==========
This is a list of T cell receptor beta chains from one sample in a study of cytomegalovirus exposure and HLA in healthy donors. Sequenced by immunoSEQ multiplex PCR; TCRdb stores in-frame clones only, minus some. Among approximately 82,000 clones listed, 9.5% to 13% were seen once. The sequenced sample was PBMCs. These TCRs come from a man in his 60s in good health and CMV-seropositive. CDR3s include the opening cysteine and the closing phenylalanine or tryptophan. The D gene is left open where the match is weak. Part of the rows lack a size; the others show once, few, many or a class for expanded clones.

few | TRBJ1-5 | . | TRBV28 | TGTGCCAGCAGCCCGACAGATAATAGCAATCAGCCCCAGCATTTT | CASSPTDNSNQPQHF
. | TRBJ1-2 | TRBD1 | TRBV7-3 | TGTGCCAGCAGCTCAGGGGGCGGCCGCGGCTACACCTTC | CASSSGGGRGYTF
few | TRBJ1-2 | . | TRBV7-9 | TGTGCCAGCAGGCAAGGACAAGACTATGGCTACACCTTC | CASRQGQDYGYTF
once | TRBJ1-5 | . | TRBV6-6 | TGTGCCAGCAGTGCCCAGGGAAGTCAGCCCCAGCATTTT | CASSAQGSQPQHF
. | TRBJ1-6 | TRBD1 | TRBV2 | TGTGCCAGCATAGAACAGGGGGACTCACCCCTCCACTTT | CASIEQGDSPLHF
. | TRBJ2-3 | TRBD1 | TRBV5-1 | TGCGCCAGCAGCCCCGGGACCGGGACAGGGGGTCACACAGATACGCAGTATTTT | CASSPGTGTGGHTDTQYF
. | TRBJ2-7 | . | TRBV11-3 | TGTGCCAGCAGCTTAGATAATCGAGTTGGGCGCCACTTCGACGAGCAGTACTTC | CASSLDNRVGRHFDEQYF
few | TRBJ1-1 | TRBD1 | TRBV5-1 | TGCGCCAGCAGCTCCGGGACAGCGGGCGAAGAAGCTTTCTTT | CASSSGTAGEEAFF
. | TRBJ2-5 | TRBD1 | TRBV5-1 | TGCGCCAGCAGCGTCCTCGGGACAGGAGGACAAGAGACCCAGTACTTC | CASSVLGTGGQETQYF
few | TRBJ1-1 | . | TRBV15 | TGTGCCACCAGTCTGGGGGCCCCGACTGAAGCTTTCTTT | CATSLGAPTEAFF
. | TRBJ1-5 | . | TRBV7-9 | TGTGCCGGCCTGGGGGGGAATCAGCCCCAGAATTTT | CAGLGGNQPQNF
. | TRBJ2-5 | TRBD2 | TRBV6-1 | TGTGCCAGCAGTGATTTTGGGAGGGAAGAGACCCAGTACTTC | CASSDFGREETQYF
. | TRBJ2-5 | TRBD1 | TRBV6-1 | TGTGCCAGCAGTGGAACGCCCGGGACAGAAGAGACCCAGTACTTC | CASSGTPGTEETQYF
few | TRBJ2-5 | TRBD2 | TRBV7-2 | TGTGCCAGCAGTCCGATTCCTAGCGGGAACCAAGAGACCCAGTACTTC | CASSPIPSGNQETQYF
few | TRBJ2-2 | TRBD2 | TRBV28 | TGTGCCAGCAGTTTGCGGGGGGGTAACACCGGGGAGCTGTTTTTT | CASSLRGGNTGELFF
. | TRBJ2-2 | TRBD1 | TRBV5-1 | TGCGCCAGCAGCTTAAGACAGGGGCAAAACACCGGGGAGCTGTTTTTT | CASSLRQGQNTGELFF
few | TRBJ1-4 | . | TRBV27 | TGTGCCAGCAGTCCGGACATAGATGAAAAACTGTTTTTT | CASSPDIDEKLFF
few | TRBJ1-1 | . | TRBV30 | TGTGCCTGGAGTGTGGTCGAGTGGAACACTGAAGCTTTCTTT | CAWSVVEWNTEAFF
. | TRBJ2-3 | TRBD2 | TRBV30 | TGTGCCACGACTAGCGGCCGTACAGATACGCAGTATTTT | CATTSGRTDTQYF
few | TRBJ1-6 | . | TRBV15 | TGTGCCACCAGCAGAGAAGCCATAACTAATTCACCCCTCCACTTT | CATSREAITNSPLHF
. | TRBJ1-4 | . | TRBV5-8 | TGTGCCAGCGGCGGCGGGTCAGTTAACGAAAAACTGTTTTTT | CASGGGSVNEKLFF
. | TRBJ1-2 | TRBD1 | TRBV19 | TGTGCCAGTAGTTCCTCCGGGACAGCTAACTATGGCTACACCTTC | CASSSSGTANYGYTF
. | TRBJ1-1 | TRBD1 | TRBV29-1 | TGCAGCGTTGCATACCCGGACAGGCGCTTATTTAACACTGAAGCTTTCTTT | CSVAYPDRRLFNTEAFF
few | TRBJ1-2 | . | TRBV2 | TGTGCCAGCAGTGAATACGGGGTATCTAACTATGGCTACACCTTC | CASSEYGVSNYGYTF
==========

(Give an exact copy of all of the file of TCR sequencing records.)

This is a list of T cell receptor beta chains from one sample in a study of cytomegalovirus exposure and HLA in healthy donors. Sequenced by immunoSEQ multiplex PCR; TCRdb stores in-frame clones only, minus some. Among approximately 82,000 clones listed, 9.5% to 13% were seen once. The sequenced sample was PBMCs. These TCRs come from a man in his 60s in good health and CMV-seropositive. CDR3s include the opening cysteine and the closing phenylalanine or tryptophan. The D gene is left open where the match is weak. Part of the rows lack a size; the others show once, few, many or a class for expanded clones.

few | TRBJ1-5 | . | TRBV28 | TGTGCCAGCAGCCCGACAGATAATAGCAATCAGCCCCAGCATTTT | CASSPTDNSNQPQHF
. | TRBJ1-2 | TRBD1 | TRBV7-3 | TGTGCCAGCAGCTCAGGGGGCGGCCGCGGCTACACCTTC | CASSSGGGRGYTF
few | TRBJ1-2 | . | TRBV7-9 | TGTGCCAGCAGGCAAGGACAAGACTATGGCTACACCTTC | CASRQGQDYGYTF
once | TRBJ1-5 | . | TRBV6-6 | TGTGCCAGCAGTGCCCAGGGAAGTCAGCCCCAGCATTTT | CASSAQGSQPQHF
. | TRBJ1-6 | TRBD1 | TRBV2 | TGTGCCAGCATAGAACAGGGGGACTCACCCCTCCACTTT | CASIEQGDSPLHF
. | TRBJ2-3 | TRBD1 | TRBV5-1 | TGCGCCAGCAGCCCCGGGACCGGGACAGGGGGTCACACAGATACGCAGTATTTT | CASSPGTGTGGHTDTQYF
. | TRBJ2-7 | . | TRBV11-3 | TGTGCCAGCAGCTTAGATAATCGAGTTGGGCGCCACTTCGACGAGCAGTACTTC | CASSLDNRVGRHFDEQYF
few | TRBJ1-1 | TRBD1 | TRBV5-1 | TGCGCCAGCAGCTCCGGGACAGCGGGCGAAGAAGCTTTCTTT | CASSSGTAGEEAFF
. | TRBJ2-5 | TRBD1 | TRBV5-1 | TGCGCCAGCAGCGTCCTCGGGACAGGAGGACAAGAGACCCAGTACTTC | CASSVLGTGGQETQYF
few | TRBJ1-1 | . | TRBV15 | TGTGCCACCAGTCTGGGGGCCCCGACTGAAGCTTTCTTT | CATSLGAPTEAFF
. | TRBJ1-5 | . | TRBV7-9 | TGTGCCGGCCTGGGGGGGAATCAGCCCCAGAATTTT | CAGLGGNQPQNF
. | TRBJ2-5 | TRBD2 | TRBV6-1 | TGTGCCAGCAGTGATTTTGGGAGGGAAGAGACCCAGTACTTC | CASSDFGREETQYF
. | TRBJ2-5 | TRBD1 | TRBV6-1 | TGTGCCAGCAGTGGAACGCCCGGGACAGAAGAGACCCAGTACTTC | CASSGTPGTEETQYF
few | TRBJ2-5 | TRBD2 | TRBV7-2 | TGTGCCAGCAGTCCGATTCCTAGCGGGAACCAAGAGACCCAGTACTTC | CASSPIPSGNQETQYF
few | TRBJ2-2 | TRBD2 | TRBV28 | TGTGCCAGCAGTTTGCGGGGGGGTAACACCGGGGAGCTGTTTTTT | CASSLRGGNTGELFF
. | TRBJ2-2 | TRBD1 | TRBV5-1 | TGCGCCAGCAGCTTAAGACAGGGGCAAAACACCGGGGAGCTGTTTTTT | CASSLRQGQNTGELFF
few | TRBJ1-4 | . | TRBV27 | TGTGCCAGCAGTCCGGACATAGATGAAAAACTGTTTTTT | CASSPDIDEKLFF
few | TRBJ1-1 | . | TRBV30 | TGTGCCTGGAGTGTGGTCGAGTGGAACACTGAAGCTTTCTTT | CAWSVVEWNTEAFF
. | TRBJ2-3 | TRBD2 | TRBV30 | TGTGCCACGACTAGCGGCCGTACAGATACGCAGTATTTT | CATTSGRTDTQYF
few | TRBJ1-6 | . | TRBV15 | TGTGCCACCAGCAGAGAAGCCATAACTAATTCACCCCTCCACTTT | CATSREAITNSPLHF
. | TRBJ1-4 | . | TRBV5-8 | TGTGCCAGCGGCGGCGGGTCAGTTAACGAAAAACTGTTTTTT | CASGGGSVNEKLFF
. | TRBJ1-2 | TRBD1 | TRBV19 | TGTGCCAGTAGTTCCTCCGGGACAGCTAACTATGGCTACACCTTC | CASSSSGTANYGYTF
. | TRBJ1-1 | TRBD1 | TRBV29-1 | TGCAGCGTTGCATACCCGGACAGGCGCTTATTTAACACTGAAGCTTTCTTT | CSVAYPDRRLFNTEAFF
few | TRBJ1-2 | . | TRBV2 | TGTGCCAGCAGTGAATACGGGGTATCTAACTATGGCTACACCTTC | CASSEYGVSNYGYTF